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    meaning of passmark CPU benchmark
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    meaning of passmark CPU benchmark

    Benchmark values from Passmark Software (https://www.cpubenchmark.net) are used by some providers to give information about cpu's.

    Is there a meaningful way to translate them into relative cpu power? For example

    Atom 230 from digicube.fr    308   (single Thread: 241)
    Atom C2750 from online.net  3800   (single Thread: 579)
    

    Is there a ~12 times difference in CPU power? If not, is there any formula to compare CPU's by using benchmark numbers?

    Comments

    • cochoncochon Member
      edited February 2017

      @yekta said:
      Is there a ~12 times difference in CPU power? If not, is there any formula to compare CPU's by using benchmark numbers?

      The 230 has just one core, the C2750 has 8 cores, also the avaton cores are much more advanced clock for clock than the older atom models. If anything I would have expected a higher difference for the multi-threaded bench, the single threaded seems reasonable for the step in architecture. Not all Atoms are equal.

      EDIT: not forgetting the huge difference in speed, 1.6 vs 2.4 GHz as well

      Thanked by 1yekta
    • No, there isn't.

      You can take those numbers as rough indicators in the ballpark. There are also far more relevant tests for many application fields (like e.g. LAMP stacks) but even those are only ballpark numbers.

      There just are way too many factors plus those are depending again on way too many other factors that can be quite different from one installation to another one.

      Thanked by 1yekta

      My favourite prime number is 42. - \forall cpu in {intel, amd, arm}: cpu->speed -= cpu->speed/100 x irandom(15, 30) | state := hacked

    • jvnadrjvnadr Member
      edited February 2017

      The benchmark number in passmark's site, is an indicator of how powerful is a cpu. This number is metered combining benchmarks has run on such cpus. It is a general indicator and is not extremely accurate always, but can show if a cpu fits for your needs. And the test had been run using specific software for comparing.
      Of course, other factors are critical for the total performance of a server, like the amount of ram, the newtork speed, the speed of the hard drive etc. But you know looking the benchmark of the cpu on what this proccessor can give to the user.
      And yes, a cpu with 3000 benchmark is multiple times quicker (in fact, can handle ~x10 times more calculations per second) than a server with 300 benchmark. What can handle, is depending of course even from the type of the software that will be used in the server.

      Thanked by 1yekta

      I am here occasionally nowadays, because I really prefer https://talk.lowendspirit.com . You should try it, it is fat-free, delicious with fresh ingredients combined with the deep knowledge of the old chefs!

    • I've found the passmark numbers to be very predictive of my own application speeds (data crunching) though there are some types of workloads they're not so great at.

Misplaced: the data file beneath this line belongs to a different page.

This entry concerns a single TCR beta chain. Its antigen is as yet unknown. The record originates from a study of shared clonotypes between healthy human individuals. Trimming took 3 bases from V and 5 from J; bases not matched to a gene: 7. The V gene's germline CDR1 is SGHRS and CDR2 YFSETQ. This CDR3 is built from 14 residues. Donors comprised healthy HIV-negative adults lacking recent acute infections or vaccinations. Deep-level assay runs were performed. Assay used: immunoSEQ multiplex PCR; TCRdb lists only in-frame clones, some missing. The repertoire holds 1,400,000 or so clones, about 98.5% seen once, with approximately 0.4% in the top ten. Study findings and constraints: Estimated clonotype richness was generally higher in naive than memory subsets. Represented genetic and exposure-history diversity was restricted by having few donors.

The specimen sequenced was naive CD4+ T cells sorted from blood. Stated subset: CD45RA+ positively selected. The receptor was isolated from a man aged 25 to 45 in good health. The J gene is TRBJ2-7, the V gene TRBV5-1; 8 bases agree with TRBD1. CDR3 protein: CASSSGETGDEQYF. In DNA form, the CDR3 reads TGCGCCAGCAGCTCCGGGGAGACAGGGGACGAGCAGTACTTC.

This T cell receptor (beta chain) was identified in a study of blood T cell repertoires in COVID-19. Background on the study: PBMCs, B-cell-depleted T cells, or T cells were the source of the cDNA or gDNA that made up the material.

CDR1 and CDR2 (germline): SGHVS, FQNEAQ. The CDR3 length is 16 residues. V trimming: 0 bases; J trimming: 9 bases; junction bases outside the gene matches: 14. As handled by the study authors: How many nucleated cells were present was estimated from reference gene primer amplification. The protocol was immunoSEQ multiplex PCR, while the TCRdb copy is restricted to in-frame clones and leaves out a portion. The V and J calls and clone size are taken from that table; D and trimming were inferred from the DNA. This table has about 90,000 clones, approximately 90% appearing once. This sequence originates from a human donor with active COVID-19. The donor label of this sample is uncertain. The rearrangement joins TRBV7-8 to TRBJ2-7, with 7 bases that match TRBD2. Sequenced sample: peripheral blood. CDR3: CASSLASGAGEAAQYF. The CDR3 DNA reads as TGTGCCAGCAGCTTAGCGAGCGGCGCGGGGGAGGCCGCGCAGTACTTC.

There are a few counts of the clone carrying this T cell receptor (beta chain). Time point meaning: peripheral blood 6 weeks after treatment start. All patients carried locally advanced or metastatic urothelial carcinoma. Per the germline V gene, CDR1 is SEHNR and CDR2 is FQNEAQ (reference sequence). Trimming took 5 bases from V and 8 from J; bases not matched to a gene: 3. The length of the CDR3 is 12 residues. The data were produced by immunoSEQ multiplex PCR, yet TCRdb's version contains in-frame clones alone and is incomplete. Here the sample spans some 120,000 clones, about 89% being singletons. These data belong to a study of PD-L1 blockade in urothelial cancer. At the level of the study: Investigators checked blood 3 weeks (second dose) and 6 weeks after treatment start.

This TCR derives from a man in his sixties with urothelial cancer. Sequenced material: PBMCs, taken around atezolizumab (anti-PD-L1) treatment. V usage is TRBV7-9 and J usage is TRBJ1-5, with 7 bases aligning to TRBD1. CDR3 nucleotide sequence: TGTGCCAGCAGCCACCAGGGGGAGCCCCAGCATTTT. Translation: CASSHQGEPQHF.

#lexit spread the word.

    • yektayekta Member
      edited February 2017

      @willie said:
      I've found the passmark numbers to be very predictive of my own application speeds (data crunching) though there are some types of workloads they're not so great at.

      they are not so great at which tasks? Web serving?

    • I dunno really. Maybe graphics? They work for my stuff so I rely on them when buying and that's worked out ok. I do wonder about multi-cpu machines, e.g. where they say a dual e5 benches at only around 1.4x a single e5. With the right kind of workload you do get almost double.

      Thanked by 1yekta

      #lexit spread the word.

    • IO speed will matter a lot as well when hosting web content. Try a few times with a big, heavy database on a hdd vs on an ssd.

      I like my uptime down low and my servers all hacked. Can see me droppin' twenty-fours with a router in the rack.
      Ya like ya Switch-Ports hot and ya servers all hacked. If ya pings real high and ya networks pitch black.

    • True. Passmark is a cpu benchmark and not about i/o. For databases, ssd is great and large ram caches also are important.

      #lexit spread the word.

    • willie said: I've found the passmark numbers to be very predictive of my own application speeds (data crunching) though there are some types of workloads they're not so great at.

      willie said: True. Passmark is a cpu benchmark and not about i/o. For databases, ssd is great and large ram caches also are important.

      Even benchmarking cpu can be very different, depending on the kind of software and the need of supporting processors like, e.g., a gpu or kuda devices for video rendering. But passmark is a good indicator on what is the power of that cpu, compared with others using the same tool.

      I am here occasionally nowadays, because I really prefer https://talk.lowendspirit.com . You should try it, it is fat-free, delicious with fresh ingredients combined with the deep knowledge of the old chefs!

    • pbgbenpbgben Member, Provider

      Its based on mathematical calculations, transcoding is not a direct match but its close enough.

      If you're seeing high cpu load then a cpu with a higher score is better. But io wait can also cause high usage.

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